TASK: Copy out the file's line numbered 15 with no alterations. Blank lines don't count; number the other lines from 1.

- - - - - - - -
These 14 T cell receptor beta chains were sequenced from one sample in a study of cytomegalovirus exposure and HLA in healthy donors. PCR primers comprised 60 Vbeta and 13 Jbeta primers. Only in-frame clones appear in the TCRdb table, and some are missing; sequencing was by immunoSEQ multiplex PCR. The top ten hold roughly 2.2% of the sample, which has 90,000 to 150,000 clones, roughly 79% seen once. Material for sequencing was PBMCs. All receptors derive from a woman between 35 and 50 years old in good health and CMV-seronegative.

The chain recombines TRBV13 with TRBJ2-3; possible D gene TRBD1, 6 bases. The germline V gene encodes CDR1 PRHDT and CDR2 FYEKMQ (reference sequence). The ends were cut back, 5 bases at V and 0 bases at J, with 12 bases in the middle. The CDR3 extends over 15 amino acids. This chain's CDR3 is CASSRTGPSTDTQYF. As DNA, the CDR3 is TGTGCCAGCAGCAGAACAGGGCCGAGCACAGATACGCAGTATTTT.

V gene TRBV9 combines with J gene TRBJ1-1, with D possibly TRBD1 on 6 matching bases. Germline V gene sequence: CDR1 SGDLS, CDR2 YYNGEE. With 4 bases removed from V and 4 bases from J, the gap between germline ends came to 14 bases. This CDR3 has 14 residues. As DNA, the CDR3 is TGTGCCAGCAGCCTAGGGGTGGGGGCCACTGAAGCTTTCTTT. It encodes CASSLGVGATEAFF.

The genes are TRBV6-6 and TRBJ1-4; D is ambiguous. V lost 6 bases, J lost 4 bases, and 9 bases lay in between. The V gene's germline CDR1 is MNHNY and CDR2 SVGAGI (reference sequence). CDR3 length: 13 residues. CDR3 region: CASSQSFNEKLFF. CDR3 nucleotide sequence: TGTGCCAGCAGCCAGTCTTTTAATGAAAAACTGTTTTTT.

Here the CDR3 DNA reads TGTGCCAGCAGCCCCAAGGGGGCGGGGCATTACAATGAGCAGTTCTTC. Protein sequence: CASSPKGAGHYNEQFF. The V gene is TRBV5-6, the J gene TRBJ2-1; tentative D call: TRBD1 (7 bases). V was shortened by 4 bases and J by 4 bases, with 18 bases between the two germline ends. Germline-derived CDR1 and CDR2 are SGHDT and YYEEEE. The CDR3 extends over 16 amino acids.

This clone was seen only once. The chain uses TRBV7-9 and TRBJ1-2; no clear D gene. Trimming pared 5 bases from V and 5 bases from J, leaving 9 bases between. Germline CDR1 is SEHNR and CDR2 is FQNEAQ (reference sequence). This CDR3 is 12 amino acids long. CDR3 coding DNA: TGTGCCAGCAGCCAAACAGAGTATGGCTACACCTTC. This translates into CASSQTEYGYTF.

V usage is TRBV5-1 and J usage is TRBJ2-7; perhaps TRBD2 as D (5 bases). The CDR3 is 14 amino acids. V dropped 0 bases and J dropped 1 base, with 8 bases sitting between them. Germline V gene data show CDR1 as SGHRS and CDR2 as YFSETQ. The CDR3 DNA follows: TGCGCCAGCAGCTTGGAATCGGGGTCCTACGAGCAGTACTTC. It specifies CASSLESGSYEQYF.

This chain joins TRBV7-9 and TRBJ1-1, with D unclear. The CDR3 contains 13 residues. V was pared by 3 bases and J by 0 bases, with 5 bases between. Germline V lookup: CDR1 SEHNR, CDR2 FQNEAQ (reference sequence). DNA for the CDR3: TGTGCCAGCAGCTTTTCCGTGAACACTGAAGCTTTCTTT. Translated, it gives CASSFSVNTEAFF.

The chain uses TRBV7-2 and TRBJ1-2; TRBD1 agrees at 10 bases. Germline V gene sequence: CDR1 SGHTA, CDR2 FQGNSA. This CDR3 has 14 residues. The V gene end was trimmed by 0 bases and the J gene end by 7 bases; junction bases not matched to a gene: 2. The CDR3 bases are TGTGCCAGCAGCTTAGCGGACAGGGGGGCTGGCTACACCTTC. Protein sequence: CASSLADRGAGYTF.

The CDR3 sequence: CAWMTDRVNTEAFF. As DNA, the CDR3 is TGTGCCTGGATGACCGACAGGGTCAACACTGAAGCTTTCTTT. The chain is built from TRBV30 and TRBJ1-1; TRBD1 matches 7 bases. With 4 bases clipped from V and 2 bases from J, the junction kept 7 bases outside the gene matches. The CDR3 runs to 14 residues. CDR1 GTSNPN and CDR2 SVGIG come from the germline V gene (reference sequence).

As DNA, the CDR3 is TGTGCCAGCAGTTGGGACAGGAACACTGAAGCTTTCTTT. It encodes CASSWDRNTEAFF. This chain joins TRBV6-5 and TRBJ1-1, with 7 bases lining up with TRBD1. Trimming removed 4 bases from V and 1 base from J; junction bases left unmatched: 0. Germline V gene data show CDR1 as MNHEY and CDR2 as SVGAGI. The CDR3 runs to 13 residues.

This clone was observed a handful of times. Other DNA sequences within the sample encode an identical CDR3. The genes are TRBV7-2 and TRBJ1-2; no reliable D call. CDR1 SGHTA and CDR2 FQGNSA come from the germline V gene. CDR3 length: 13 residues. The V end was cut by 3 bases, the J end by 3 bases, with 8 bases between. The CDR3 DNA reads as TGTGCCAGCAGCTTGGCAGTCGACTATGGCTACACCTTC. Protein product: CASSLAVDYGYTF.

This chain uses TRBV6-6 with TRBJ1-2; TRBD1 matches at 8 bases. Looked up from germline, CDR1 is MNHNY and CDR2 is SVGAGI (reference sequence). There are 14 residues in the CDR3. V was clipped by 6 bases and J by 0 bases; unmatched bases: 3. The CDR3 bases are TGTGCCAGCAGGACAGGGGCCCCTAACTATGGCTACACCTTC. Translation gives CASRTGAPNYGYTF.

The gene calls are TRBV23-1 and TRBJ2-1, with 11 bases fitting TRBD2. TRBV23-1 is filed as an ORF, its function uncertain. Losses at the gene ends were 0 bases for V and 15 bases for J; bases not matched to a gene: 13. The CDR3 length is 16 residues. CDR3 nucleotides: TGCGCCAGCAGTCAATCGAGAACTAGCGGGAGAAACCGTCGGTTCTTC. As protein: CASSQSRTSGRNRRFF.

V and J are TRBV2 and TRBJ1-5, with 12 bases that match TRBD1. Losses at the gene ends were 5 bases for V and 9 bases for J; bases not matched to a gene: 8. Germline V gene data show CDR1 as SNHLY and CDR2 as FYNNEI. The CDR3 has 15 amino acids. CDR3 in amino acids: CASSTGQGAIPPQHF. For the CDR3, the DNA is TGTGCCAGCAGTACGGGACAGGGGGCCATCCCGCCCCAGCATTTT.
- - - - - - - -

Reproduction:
V and J are TRBV2 and TRBJ1-5, with 12 bases that match TRBD1. Losses at the gene ends were 5 bases for V and 9 bases for J; bases not matched to a gene: 8. Germline V gene data show CDR1 as SNHLY and CDR2 as FYNNEI. The CDR3 has 15 amino acids. CDR3 in amino acids: CASSTGQGAIPPQHF. For the CDR3, the DNA is TGTGCCAGCAGTACGGGACAGGGGGCCATCCCGCCCCAGCATTTT.